The facility, which has 13 elephants, has been run for 16 years by Scott and Heidi Riddle.

“Our interest is in keeping elephants in existence, and that takes a lot of time, hard work and funding,” said Mr. Riddle, explaining why the couple sought a buyer.

Asian and African elephants are declining dramatically in number. In the past 25 years, the wild African elephant population has dropped from 1.6 million to fewer than 500,000, according to Association of Zoos and Aquariums. Only 30,000 Asian elephants remain in the wild.


Rock slide delays Amtrak, freight trains

CROCKETT — A rock slide dumped debris on a major rail corridor yesterday, delaying several passenger and freight trains between the San Francisco Bay area and Sacramento but causing no injuries.

The slide happened just before dawn about 25 miles northeast of Oakland and covered both tracks. Those tracks carry 57 trains a day through the region, said Mark Davis, a spokesman for Union Pacific Railroad.


Man convicted in student’s killing

WILMINGTON — A man accused of raping and killing a University of Delaware student whose body was discovered in her burning apartment was found guilty yesterday and could face the death penalty.

Defense attorneys had urged the jury to find James E. Cooke Jr. mentally ill.

Cooke, 36, broke into Lindsey M. Bonistall’s apartment in May 2005, then raped and strangled the 20-year-old college sophomore before placing her body in a bathtub and setting the fire, prosecutors said.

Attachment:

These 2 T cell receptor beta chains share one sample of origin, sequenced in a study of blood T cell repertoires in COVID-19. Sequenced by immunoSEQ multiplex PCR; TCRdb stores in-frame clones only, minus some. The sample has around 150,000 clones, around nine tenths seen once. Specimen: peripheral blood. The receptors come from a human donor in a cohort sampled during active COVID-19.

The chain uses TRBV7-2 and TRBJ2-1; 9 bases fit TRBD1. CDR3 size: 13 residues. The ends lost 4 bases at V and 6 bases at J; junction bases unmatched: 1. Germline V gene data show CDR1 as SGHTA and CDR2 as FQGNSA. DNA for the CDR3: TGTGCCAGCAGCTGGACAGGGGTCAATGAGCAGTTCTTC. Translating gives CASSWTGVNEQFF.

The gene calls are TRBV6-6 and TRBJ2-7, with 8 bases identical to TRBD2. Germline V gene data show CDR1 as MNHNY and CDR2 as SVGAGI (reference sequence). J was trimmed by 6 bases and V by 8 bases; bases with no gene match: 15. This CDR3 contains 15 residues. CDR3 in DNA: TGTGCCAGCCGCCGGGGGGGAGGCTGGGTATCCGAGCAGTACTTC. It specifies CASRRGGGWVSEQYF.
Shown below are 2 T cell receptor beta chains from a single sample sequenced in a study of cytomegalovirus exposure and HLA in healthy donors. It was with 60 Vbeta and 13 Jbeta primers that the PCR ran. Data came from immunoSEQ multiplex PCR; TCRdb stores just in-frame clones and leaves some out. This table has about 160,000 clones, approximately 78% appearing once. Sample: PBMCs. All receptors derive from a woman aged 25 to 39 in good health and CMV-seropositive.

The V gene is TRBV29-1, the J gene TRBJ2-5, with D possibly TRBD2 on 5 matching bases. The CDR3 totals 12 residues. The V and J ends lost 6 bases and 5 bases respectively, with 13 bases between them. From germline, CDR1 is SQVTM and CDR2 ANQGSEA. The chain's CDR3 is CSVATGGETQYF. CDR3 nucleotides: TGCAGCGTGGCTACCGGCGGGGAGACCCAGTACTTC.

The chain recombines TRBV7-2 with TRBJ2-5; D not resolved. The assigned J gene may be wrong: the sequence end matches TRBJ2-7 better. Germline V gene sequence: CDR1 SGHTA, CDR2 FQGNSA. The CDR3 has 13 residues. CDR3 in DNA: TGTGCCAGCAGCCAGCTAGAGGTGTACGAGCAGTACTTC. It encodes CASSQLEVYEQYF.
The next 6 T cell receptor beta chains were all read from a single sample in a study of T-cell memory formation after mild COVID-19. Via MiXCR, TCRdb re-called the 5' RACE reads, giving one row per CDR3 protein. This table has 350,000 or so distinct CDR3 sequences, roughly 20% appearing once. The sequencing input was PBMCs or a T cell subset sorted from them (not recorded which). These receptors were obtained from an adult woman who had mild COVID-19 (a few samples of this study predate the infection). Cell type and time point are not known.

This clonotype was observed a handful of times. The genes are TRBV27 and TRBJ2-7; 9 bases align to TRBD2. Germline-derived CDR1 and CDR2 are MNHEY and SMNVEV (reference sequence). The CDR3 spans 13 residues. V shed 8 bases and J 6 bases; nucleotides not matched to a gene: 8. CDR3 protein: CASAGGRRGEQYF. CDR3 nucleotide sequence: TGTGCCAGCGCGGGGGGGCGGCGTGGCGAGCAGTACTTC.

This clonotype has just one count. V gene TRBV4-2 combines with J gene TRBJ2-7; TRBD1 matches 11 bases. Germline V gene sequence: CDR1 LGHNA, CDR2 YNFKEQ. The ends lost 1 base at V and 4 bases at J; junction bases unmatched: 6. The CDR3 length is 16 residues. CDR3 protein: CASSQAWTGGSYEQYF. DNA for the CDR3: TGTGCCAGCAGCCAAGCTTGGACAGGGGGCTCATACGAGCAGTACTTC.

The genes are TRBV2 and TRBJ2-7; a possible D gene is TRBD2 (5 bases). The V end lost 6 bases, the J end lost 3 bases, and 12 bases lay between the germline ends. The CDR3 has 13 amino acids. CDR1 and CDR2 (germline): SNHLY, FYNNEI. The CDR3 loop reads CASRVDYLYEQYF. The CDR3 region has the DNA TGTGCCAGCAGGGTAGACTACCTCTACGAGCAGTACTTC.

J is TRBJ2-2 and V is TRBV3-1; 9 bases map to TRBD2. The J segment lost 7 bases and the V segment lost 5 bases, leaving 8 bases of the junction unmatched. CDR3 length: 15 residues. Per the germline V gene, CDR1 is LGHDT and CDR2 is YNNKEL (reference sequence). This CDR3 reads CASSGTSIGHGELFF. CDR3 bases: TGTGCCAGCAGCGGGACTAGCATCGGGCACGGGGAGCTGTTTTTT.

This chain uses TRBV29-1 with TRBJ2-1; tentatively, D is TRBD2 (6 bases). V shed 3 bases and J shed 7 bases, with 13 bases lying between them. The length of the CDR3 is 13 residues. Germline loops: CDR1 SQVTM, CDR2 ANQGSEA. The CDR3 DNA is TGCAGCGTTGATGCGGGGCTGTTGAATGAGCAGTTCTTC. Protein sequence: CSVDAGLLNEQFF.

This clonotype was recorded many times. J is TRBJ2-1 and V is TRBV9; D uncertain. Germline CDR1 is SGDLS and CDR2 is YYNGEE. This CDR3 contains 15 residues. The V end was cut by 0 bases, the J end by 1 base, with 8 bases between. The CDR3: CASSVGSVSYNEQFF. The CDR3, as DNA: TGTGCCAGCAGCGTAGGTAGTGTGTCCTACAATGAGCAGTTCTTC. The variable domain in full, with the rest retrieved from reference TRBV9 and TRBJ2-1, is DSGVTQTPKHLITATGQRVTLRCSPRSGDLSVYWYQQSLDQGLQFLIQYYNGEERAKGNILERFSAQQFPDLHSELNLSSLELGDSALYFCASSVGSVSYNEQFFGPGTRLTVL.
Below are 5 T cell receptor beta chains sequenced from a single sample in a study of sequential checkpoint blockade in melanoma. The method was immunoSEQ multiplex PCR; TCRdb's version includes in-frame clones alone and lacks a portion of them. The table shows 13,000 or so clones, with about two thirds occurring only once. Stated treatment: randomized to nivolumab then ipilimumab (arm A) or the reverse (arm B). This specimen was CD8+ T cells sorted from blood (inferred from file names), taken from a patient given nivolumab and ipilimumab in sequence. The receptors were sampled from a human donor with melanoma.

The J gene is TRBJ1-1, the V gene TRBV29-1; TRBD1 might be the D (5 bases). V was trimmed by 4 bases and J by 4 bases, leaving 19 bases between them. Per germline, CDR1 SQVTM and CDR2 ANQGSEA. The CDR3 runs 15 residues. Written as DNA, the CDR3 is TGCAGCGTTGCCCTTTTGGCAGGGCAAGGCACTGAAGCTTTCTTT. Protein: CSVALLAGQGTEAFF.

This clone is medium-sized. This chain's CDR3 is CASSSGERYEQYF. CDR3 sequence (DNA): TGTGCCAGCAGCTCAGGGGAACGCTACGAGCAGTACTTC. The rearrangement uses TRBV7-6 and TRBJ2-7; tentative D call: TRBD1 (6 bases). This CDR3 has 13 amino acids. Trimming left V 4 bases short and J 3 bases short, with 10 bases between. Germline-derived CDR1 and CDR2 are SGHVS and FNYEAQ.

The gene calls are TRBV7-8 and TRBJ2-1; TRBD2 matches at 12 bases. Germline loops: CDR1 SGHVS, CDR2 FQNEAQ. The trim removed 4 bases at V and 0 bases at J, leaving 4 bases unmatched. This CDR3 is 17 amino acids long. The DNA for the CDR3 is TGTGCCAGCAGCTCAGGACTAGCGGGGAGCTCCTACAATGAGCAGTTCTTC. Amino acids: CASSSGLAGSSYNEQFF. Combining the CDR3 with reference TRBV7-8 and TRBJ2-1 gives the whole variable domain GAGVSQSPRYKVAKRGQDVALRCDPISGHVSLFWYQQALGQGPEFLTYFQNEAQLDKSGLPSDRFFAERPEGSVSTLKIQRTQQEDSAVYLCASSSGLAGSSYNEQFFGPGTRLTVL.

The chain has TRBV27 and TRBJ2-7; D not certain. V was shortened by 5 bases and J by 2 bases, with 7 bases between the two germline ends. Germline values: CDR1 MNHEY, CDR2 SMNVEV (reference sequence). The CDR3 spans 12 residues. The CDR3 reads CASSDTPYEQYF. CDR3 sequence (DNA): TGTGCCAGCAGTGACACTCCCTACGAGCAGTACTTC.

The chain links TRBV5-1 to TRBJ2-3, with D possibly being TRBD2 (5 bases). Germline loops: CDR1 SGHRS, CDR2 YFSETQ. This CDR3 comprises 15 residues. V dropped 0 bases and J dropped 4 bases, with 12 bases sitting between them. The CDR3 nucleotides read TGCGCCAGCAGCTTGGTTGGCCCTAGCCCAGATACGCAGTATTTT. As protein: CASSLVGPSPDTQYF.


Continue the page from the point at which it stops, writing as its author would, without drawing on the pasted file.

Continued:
Cooke, however, denied killing Miss Bonistall and said they had had consensual sex. He also said he isn’t mentally ill.

Prosecutors used DNA evidence to link Cooke to the killing.


Kidnapping suspect arrested, returned

TAMPA — A Mexican man accused of abducting a 13-year-old boy from a school bus stop and abandoning him in the woods was brought back to Florida yesterday to face charges.

Vicente Ignacio Beltran-Moreno, 22, fled to Mexico after the Feb. 23 abduction of Clay Moore, who managed to free himself, authorities said. Mr. Beltran-Moreno turned himself in Wednesday at the border near McAllen, Texas, after an FBI agent negotiated his surrender by phone.

The former farmworker, who authorities said had lived in the U.S. illegally, waived extradition and was flown to Florida, where he was booked into jail, the Manatee County Sheriff’s Office said.

Mr. Beltran-Moreno, charged with kidnapping and aggravated assault, will go before a judge at the jail today, sheriff’s spokesman Dave Bristow said. He did not yet have a lawyer.